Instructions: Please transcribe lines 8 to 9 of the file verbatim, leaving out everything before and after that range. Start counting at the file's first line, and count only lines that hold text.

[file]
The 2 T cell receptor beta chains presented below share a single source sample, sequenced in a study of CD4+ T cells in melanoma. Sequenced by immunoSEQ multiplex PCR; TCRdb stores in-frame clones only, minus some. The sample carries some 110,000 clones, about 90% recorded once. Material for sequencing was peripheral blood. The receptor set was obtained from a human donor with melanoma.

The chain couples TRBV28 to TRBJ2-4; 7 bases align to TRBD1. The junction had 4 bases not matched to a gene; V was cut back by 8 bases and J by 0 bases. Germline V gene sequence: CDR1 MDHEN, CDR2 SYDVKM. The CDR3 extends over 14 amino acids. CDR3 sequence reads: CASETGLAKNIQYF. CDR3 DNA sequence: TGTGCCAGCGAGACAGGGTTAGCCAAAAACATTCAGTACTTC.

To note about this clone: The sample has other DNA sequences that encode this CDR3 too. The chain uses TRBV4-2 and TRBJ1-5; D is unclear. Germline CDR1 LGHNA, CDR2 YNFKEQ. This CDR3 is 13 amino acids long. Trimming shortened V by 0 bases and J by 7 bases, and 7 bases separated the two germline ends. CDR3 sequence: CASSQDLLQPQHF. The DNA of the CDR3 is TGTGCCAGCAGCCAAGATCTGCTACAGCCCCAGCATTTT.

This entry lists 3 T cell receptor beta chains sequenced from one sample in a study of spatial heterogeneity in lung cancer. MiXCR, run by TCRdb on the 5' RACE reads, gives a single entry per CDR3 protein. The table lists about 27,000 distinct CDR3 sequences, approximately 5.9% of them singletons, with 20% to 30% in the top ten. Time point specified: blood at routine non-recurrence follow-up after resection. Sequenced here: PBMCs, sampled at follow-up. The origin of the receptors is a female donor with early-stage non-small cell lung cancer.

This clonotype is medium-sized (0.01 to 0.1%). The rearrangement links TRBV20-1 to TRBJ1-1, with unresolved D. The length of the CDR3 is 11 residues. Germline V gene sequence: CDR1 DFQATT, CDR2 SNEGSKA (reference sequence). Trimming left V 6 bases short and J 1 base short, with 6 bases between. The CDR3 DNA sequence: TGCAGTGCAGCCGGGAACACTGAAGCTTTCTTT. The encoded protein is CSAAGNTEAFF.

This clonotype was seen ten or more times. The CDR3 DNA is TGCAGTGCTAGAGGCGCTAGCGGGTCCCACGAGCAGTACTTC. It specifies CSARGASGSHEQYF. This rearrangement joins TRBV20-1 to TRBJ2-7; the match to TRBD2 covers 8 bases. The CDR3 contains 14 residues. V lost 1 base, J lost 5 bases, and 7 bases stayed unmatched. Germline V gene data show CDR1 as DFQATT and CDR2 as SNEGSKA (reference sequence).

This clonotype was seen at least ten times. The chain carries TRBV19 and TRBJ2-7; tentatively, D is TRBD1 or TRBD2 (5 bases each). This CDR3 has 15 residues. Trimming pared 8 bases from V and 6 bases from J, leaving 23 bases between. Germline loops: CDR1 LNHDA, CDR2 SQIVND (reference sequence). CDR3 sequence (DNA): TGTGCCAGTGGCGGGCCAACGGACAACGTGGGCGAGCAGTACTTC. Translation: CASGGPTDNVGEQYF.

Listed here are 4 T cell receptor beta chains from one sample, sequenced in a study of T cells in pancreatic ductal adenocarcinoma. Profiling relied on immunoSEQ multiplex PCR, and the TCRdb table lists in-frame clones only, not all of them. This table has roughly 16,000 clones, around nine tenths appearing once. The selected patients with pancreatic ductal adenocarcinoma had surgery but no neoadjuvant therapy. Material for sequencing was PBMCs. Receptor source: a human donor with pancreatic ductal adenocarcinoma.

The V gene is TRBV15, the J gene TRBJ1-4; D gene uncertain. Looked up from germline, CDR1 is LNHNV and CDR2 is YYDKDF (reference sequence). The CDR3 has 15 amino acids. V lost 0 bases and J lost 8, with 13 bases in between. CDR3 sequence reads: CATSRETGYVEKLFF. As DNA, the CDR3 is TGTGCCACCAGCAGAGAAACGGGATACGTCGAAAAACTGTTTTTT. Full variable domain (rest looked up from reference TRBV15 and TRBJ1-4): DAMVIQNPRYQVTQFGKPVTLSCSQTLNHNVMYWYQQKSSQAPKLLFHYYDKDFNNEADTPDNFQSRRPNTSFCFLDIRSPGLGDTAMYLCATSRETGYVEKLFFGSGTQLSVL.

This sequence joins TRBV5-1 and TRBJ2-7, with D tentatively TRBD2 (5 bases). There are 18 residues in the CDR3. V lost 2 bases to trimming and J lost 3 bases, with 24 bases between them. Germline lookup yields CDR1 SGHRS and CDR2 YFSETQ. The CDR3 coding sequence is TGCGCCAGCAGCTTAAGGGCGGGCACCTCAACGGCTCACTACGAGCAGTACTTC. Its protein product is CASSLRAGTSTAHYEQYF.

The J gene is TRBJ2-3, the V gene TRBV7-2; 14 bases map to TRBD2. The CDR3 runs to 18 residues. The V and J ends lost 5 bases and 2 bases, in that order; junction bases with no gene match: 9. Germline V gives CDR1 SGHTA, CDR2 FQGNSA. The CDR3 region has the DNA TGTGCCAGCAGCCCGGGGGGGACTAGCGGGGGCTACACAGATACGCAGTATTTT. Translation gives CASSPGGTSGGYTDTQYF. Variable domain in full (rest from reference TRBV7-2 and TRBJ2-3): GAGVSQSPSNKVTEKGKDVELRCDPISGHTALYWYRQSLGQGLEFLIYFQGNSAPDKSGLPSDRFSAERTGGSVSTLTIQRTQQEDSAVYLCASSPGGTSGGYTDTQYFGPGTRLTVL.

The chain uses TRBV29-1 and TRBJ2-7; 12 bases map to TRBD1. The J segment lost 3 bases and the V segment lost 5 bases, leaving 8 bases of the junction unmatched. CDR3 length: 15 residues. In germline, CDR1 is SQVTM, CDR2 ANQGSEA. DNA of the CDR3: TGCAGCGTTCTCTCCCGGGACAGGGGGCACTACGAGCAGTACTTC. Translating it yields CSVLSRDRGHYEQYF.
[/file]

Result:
Listed here are 4 T cell receptor beta chains from one sample, sequenced in a study of T cells in pancreatic ductal adenocarcinoma. Profiling relied on immunoSEQ multiplex PCR, and the TCRdb table lists in-frame clones only, not all of them. This table has roughly 16,000 clones, around nine tenths appearing once. The selected patients with pancreatic ductal adenocarcinoma had surgery but no neoadjuvant therapy. Material for sequencing was PBMCs. Receptor source: a human donor with pancreatic ductal adenocarcinoma.

The V gene is TRBV15, the J gene TRBJ1-4; D gene uncertain. Looked up from germline, CDR1 is LNHNV and CDR2 is YYDKDF (reference sequence). The CDR3 has 15 amino acids. V lost 0 bases and J lost 8, with 13 bases in between. CDR3 sequence reads: CATSRETGYVEKLFF. As DNA, the CDR3 is TGTGCCACCAGCAGAGAAACGGGATACGTCGAAAAACTGTTTTTT. Full variable domain (rest looked up from reference TRBV15 and TRBJ1-4): DAMVIQNPRYQVTQFGKPVTLSCSQTLNHNVMYWYQQKSSQAPKLLFHYYDKDFNNEADTPDNFQSRRPNTSFCFLDIRSPGLGDTAMYLCATSRETGYVEKLFFGSGTQLSVL.